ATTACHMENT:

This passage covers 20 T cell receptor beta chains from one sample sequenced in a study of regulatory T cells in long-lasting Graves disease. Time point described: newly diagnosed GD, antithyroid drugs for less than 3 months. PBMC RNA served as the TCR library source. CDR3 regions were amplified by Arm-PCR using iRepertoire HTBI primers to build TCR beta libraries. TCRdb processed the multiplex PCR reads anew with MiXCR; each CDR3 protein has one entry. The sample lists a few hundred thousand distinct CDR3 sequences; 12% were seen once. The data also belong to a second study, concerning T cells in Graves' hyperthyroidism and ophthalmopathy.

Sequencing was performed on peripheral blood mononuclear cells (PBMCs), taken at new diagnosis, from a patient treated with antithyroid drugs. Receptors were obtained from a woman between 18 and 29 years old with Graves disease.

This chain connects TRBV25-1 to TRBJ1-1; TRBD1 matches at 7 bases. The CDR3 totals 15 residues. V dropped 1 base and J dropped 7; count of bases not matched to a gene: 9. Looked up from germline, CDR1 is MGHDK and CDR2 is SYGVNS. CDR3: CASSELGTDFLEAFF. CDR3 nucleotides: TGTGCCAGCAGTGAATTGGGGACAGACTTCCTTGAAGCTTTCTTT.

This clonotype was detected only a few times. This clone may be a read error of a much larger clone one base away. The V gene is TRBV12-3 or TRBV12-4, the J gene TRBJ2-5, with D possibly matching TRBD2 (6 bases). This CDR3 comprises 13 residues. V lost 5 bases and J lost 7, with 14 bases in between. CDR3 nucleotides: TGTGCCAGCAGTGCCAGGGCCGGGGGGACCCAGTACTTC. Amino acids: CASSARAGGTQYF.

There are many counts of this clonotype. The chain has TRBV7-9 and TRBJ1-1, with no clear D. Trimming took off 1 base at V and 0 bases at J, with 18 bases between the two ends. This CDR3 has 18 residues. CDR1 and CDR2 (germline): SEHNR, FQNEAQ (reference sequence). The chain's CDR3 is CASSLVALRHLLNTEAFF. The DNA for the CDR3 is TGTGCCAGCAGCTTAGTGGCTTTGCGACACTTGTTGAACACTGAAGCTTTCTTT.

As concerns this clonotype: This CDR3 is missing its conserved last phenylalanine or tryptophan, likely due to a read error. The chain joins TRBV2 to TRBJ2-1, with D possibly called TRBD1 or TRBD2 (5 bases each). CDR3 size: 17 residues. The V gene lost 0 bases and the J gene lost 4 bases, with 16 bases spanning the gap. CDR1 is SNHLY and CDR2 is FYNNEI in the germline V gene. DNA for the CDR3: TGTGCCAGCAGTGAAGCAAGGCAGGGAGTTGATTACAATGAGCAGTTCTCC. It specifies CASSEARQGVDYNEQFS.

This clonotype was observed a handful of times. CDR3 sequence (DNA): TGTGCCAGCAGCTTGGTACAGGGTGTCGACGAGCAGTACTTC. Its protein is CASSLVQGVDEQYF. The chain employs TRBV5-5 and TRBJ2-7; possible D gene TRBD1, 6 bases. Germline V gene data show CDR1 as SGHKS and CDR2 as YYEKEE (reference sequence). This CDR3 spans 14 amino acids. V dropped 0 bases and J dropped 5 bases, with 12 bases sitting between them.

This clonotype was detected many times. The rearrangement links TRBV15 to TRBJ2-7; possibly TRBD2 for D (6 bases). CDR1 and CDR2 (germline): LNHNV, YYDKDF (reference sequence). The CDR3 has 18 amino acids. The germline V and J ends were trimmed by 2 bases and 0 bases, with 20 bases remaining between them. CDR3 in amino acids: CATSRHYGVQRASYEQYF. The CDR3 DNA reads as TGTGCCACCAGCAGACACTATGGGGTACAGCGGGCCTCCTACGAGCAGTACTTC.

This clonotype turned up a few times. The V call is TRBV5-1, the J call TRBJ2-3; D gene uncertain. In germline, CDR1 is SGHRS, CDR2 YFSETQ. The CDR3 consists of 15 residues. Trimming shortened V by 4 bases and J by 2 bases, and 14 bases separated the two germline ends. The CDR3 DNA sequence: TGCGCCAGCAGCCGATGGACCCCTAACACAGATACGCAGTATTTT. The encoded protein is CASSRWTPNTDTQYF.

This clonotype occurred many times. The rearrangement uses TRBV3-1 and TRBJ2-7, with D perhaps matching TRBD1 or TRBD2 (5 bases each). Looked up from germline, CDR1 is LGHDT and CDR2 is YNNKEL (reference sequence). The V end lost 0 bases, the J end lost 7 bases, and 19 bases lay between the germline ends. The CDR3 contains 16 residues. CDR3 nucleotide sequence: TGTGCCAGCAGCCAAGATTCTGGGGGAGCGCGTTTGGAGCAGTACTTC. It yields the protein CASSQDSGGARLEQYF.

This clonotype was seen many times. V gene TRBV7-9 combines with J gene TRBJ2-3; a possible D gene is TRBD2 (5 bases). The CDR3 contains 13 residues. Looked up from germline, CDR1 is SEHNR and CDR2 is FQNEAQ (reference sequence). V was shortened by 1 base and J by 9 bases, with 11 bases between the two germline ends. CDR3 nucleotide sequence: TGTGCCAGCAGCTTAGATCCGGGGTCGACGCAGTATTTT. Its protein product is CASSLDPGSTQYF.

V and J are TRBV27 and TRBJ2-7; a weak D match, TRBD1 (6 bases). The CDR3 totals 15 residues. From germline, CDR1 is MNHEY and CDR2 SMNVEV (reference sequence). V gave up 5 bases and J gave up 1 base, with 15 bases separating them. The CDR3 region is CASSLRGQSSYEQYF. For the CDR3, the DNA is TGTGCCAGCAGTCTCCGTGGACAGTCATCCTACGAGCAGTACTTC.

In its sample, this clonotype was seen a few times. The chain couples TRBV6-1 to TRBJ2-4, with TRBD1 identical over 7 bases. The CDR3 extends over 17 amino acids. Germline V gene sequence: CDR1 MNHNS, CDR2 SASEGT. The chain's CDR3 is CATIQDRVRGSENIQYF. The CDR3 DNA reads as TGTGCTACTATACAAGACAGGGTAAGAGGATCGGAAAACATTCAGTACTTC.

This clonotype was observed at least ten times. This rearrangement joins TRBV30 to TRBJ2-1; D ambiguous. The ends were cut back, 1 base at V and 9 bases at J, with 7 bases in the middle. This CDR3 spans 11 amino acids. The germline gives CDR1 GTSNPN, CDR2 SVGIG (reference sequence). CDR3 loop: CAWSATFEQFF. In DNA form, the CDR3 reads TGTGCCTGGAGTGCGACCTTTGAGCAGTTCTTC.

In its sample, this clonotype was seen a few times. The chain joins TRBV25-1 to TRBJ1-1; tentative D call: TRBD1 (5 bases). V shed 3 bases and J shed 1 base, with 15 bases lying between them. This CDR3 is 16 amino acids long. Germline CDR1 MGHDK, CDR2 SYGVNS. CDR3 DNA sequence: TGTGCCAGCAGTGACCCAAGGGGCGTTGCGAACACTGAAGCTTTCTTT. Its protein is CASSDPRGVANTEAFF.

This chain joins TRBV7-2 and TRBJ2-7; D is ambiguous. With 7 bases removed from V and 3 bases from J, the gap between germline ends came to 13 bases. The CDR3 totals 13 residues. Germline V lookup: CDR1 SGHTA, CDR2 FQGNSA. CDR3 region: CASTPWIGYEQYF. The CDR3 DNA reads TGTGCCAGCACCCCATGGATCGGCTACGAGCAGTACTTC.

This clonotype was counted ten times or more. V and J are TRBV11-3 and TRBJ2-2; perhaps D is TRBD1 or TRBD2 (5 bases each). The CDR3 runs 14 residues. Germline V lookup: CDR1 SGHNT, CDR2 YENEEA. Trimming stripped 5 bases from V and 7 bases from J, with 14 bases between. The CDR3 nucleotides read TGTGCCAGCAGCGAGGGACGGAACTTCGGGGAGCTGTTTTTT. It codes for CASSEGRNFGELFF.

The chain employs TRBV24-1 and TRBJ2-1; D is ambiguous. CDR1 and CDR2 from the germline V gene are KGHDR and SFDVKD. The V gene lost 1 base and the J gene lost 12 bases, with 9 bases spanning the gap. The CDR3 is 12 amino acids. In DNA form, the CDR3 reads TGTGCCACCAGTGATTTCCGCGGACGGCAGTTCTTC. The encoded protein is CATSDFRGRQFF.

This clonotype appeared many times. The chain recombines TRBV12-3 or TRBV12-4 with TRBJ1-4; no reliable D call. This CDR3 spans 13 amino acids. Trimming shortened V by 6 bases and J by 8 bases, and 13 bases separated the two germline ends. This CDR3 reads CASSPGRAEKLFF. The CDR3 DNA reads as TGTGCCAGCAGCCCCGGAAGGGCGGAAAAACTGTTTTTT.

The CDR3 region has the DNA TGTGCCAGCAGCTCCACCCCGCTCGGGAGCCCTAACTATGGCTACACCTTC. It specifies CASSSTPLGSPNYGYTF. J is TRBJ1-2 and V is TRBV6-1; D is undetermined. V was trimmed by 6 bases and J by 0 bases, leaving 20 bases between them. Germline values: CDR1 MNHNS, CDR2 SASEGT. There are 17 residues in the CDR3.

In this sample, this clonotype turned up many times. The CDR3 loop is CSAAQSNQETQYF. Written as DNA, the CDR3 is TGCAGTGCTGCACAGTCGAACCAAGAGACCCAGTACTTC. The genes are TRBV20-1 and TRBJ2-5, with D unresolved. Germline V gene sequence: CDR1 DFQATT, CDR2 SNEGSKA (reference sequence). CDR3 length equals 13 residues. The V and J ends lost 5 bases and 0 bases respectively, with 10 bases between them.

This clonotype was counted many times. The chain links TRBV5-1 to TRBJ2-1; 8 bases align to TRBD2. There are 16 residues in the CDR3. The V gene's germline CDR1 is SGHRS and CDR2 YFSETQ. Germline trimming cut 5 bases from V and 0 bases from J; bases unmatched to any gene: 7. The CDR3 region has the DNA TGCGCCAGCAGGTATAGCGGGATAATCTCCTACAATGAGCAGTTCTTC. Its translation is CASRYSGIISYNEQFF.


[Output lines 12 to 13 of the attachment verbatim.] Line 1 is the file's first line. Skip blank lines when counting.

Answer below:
V and J are TRBV27 and TRBJ2-7; a weak D match, TRBD1 (6 bases). The CDR3 totals 15 residues. From germline, CDR1 is MNHEY and CDR2 SMNVEV (reference sequence). V gave up 5 bases and J gave up 1 base, with 15 bases separating them. The CDR3 region is CASSLRGQSSYEQYF. For the CDR3, the DNA is TGTGCCAGCAGTCTCCGTGGACAGTCATCCTACGAGCAGTACTTC.

In its sample, this clonotype was seen a few times. The chain couples TRBV6-1 to TRBJ2-4, with TRBD1 identical over 7 bases. The CDR3 extends over 17 amino acids. Germline V gene sequence: CDR1 MNHNS, CDR2 SASEGT. The chain's CDR3 is CATIQDRVRGSENIQYF. The CDR3 DNA reads as TGTGCTACTATACAAGACAGGGTAAGAGGATCGGAAAACATTCAGTACTTC.